Who me, go to the gym? Eeeeek, that’s scary!
Starting a gym routine can feel like you’re the new kid at school. Everybody’s looking at you. You don’t know where to sit at lunch. Your outfit seems hopelessly uncool.
It’s natural to feel awkward or intimidated. Nearly everybody does in the beginning.
Here are three recurrent concerns of “gym newbies” and how to overcome them:
“Everybody’s looking at me.”
This is probably the number one objection I hear about going to the gym. You know you need to exercise, but you’re uncomfortable with your body. You’re scared that people will be watching you … judging you. But here’s the thing: take a look around and you’ll notice that most people are just doing their own thing. They’re busy with their workout and all the other things that occupy their thoughts. They’re probably not giving much thought to you or what you look like. And if they are well, as they say, “that says more about them than it does about you.” Right?
- The first time you go visit the gym, go in your regular clothes so that you are clearly there just to check it out – no expectations.
- Take a tour. Check out the equipment, get your bearings. It’s worth 30 minutes to take a guided tour of the facility and get a rundown of the classes offered. Many gyms also offer a free consultation during which you’ll learn how to use the machines. You may even get an initial health assessment and goal setting, but bear in mind that the usefulness of this information is determined by the competence of the person giving it. Translation: they’re not doctors so don’t take their evaluation as such.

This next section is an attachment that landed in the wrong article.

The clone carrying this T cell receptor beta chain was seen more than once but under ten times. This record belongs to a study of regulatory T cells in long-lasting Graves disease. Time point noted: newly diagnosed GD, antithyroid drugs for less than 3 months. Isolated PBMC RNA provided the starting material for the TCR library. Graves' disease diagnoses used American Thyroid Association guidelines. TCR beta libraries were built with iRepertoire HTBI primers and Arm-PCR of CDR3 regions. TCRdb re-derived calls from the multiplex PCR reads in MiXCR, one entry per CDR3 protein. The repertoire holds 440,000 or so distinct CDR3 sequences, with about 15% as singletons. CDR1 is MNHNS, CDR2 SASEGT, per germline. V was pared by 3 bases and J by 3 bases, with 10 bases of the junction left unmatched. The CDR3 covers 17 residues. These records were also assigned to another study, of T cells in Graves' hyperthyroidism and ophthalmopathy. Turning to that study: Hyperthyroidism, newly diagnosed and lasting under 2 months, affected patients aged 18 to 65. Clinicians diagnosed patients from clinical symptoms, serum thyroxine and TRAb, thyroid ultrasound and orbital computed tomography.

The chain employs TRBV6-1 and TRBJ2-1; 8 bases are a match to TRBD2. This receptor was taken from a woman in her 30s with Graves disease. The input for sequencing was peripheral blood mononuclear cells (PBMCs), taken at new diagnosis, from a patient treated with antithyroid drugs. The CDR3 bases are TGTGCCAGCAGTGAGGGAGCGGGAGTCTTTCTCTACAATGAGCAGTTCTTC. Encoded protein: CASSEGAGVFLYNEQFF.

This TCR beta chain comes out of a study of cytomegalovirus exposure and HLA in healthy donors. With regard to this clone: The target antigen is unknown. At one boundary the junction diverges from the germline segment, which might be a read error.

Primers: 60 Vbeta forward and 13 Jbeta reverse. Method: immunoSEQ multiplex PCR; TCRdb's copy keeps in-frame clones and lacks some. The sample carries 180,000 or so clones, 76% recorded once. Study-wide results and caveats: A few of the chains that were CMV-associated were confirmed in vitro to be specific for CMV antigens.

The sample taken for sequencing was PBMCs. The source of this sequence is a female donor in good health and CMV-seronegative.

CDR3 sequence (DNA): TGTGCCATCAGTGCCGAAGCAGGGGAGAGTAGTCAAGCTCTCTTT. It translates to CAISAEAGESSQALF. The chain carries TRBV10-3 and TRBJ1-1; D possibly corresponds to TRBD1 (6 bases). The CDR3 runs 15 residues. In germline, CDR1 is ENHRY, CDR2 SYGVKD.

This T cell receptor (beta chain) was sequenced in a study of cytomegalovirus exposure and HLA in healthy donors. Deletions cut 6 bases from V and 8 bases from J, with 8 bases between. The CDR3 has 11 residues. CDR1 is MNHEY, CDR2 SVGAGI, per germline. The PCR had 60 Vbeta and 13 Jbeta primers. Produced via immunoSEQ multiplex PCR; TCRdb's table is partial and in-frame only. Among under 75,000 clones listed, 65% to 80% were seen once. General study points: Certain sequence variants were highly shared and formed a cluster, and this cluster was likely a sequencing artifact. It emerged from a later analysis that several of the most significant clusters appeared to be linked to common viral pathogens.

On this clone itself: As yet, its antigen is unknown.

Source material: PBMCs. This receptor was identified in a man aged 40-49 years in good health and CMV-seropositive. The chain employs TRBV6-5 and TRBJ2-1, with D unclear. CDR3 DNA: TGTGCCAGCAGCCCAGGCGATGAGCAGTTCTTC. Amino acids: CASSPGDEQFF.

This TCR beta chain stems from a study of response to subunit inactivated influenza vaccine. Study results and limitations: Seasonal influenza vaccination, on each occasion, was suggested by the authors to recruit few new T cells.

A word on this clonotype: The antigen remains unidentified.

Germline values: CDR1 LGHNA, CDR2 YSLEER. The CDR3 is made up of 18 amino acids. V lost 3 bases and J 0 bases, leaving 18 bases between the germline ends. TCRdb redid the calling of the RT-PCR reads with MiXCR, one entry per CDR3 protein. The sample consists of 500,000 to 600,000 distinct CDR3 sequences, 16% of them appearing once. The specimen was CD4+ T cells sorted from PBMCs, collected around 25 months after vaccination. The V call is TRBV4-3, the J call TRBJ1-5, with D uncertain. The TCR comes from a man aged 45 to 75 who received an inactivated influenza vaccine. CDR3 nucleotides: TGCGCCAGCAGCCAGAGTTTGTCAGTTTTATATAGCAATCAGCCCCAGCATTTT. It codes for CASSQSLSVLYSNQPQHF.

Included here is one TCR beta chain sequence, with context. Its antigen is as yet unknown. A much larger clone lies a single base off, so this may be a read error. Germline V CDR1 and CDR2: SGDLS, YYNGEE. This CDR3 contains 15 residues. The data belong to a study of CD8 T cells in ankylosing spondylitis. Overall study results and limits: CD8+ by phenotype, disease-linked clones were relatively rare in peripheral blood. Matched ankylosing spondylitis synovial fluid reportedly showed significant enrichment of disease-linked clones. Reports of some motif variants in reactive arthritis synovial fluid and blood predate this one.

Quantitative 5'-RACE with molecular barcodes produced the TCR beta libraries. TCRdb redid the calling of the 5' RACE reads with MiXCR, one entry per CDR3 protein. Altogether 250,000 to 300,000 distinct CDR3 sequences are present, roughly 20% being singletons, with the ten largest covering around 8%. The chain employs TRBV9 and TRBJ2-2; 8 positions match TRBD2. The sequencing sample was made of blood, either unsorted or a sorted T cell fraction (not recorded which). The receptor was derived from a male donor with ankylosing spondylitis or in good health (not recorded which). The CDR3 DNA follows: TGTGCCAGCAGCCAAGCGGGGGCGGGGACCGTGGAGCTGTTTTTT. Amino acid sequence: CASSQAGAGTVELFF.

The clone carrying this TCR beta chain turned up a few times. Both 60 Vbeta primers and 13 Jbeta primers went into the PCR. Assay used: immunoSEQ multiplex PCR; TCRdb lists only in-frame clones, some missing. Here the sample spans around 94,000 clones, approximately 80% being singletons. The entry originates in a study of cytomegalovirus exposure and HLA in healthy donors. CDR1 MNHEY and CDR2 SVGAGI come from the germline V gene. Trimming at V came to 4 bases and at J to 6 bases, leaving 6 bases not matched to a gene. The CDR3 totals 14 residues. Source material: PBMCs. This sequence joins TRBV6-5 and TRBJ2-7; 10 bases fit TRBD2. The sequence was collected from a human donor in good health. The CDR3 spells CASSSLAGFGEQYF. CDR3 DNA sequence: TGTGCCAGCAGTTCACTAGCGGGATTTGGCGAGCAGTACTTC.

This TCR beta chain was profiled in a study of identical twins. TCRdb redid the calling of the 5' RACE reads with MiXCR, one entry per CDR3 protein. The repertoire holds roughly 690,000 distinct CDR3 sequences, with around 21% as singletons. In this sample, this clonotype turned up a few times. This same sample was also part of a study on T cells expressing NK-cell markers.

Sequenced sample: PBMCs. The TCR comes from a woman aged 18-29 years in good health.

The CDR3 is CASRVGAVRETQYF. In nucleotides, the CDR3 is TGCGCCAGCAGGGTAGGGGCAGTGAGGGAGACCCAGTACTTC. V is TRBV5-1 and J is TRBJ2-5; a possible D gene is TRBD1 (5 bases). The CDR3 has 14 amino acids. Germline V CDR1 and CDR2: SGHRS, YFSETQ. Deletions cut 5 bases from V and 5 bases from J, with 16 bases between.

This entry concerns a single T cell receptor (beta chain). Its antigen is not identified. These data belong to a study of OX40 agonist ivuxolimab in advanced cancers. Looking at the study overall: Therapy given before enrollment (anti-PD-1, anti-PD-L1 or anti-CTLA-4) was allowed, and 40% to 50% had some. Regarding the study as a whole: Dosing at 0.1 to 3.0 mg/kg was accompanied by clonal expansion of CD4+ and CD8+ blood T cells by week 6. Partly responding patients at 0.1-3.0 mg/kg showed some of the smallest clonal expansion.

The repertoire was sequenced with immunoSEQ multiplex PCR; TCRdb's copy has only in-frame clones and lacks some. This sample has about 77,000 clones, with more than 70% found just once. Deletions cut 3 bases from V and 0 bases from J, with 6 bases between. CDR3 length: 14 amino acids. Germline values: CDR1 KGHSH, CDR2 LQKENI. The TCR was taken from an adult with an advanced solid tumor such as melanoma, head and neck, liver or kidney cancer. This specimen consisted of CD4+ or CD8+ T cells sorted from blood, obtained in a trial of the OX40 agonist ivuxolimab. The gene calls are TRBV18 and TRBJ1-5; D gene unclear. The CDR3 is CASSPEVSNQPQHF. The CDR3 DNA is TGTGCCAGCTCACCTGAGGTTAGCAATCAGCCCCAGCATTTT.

- Use the buddy system. If you know someone who goes to the gym regularly, ask him or her if you can tag along when they have a day to explain things to you. Most people will be ecstatic that you want to get started and, frankly, flattered you asked for their help.
- Hire a trainer. Even just for a few sessions. You’ll learn proper form and gain confidence.
“I feel like I am walking in late to the party.”
This was one of Marilyn’s scary thoughts, and she’s not the first person I’ve heard express it. Even I’ve felt this way when joining a new gym after moving to a new city, and I’m a personal trainer! So what do you do? Here’s the way I see it: if you walk in and it seems like people feel like they belong, then you’ve chosen a good gym! When members feel a sense of belonging you can bet they’re happy and they’re gonna stick with their workout routine. Maybe instead of viewing this as a threat (“I don’t belong here”), view it as a challenge (“I can’t wait till I belong here!”). Because if your gym is that kind of place, then you will soon find a place there, too.
These are just a few of the scary thoughts people have about joining the gym. If they’re yours, I hope you found the advice helpful. If you have others, post them in the comments below and we’ll help you tackle them!
To find out more about how I train my clients, visit my website at: www.performancecolorado.com.
Go get your sweat on!